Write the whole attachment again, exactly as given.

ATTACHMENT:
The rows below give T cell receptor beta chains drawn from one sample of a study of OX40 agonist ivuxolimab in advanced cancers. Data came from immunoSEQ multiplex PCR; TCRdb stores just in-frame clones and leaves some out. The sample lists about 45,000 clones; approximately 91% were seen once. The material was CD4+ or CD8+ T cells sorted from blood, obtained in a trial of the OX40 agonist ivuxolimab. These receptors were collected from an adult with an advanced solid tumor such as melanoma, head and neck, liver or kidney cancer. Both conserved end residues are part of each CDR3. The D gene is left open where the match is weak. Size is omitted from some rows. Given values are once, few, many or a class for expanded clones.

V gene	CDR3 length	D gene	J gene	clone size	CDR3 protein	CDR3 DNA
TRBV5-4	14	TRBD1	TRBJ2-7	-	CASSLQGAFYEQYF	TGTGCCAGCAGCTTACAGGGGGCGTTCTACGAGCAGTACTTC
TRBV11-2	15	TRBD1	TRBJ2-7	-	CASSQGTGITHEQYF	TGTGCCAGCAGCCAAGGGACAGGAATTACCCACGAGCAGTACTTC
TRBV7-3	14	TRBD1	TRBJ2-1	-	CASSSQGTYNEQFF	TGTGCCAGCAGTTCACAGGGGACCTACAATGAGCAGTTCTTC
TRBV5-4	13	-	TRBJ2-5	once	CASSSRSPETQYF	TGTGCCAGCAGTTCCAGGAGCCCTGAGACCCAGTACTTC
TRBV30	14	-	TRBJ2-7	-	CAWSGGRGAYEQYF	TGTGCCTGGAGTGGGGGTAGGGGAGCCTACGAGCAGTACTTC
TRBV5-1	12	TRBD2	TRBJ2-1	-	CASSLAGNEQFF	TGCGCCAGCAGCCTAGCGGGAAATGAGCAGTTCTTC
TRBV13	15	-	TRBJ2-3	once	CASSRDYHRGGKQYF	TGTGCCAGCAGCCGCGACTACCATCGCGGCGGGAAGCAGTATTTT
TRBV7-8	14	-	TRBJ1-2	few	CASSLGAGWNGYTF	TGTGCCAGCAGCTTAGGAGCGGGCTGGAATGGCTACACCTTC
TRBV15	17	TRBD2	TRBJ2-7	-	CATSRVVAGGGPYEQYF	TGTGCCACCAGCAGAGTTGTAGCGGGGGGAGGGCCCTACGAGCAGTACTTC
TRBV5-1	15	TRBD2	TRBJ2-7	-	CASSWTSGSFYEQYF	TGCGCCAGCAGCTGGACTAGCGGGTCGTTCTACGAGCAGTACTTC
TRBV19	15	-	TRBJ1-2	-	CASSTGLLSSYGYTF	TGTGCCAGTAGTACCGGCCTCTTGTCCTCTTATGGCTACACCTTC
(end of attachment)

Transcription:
The rows below give T cell receptor beta chains drawn from one sample of a study of OX40 agonist ivuxolimab in advanced cancers. Data came from immunoSEQ multiplex PCR; TCRdb stores just in-frame clones and leaves some out. The sample lists about 45,000 clones; approximately 91% were seen once. The material was CD4+ or CD8+ T cells sorted from blood, obtained in a trial of the OX40 agonist ivuxolimab. These receptors were collected from an adult with an advanced solid tumor such as melanoma, head and neck, liver or kidney cancer. Both conserved end residues are part of each CDR3. The D gene is left open where the match is weak. Size is omitted from some rows. Given values are once, few, many or a class for expanded clones.

V gene	CDR3 length	D gene	J gene	clone size	CDR3 protein	CDR3 DNA
TRBV5-4	14	TRBD1	TRBJ2-7	-	CASSLQGAFYEQYF	TGTGCCAGCAGCTTACAGGGGGCGTTCTACGAGCAGTACTTC
TRBV11-2	15	TRBD1	TRBJ2-7	-	CASSQGTGITHEQYF	TGTGCCAGCAGCCAAGGGACAGGAATTACCCACGAGCAGTACTTC
TRBV7-3	14	TRBD1	TRBJ2-1	-	CASSSQGTYNEQFF	TGTGCCAGCAGTTCACAGGGGACCTACAATGAGCAGTTCTTC
TRBV5-4	13	-	TRBJ2-5	once	CASSSRSPETQYF	TGTGCCAGCAGTTCCAGGAGCCCTGAGACCCAGTACTTC
TRBV30	14	-	TRBJ2-7	-	CAWSGGRGAYEQYF	TGTGCCTGGAGTGGGGGTAGGGGAGCCTACGAGCAGTACTTC
TRBV5-1	12	TRBD2	TRBJ2-1	-	CASSLAGNEQFF	TGCGCCAGCAGCCTAGCGGGAAATGAGCAGTTCTTC
TRBV13	15	-	TRBJ2-3	once	CASSRDYHRGGKQYF	TGTGCCAGCAGCCGCGACTACCATCGCGGCGGGAAGCAGTATTTT
TRBV7-8	14	-	TRBJ1-2	few	CASSLGAGWNGYTF	TGTGCCAGCAGCTTAGGAGCGGGCTGGAATGGCTACACCTTC
TRBV15	17	TRBD2	TRBJ2-7	-	CATSRVVAGGGPYEQYF	TGTGCCACCAGCAGAGTTGTAGCGGGGGGAGGGCCCTACGAGCAGTACTTC
TRBV5-1	15	TRBD2	TRBJ2-7	-	CASSWTSGSFYEQYF	TGCGCCAGCAGCTGGACTAGCGGGTCGTTCTACGAGCAGTACTTC
TRBV19	15	-	TRBJ1-2	-	CASSTGLLSSYGYTF	TGTGCCAGTAGTACCGGCCTCTTGTCCTCTTATGGCTACACCTTC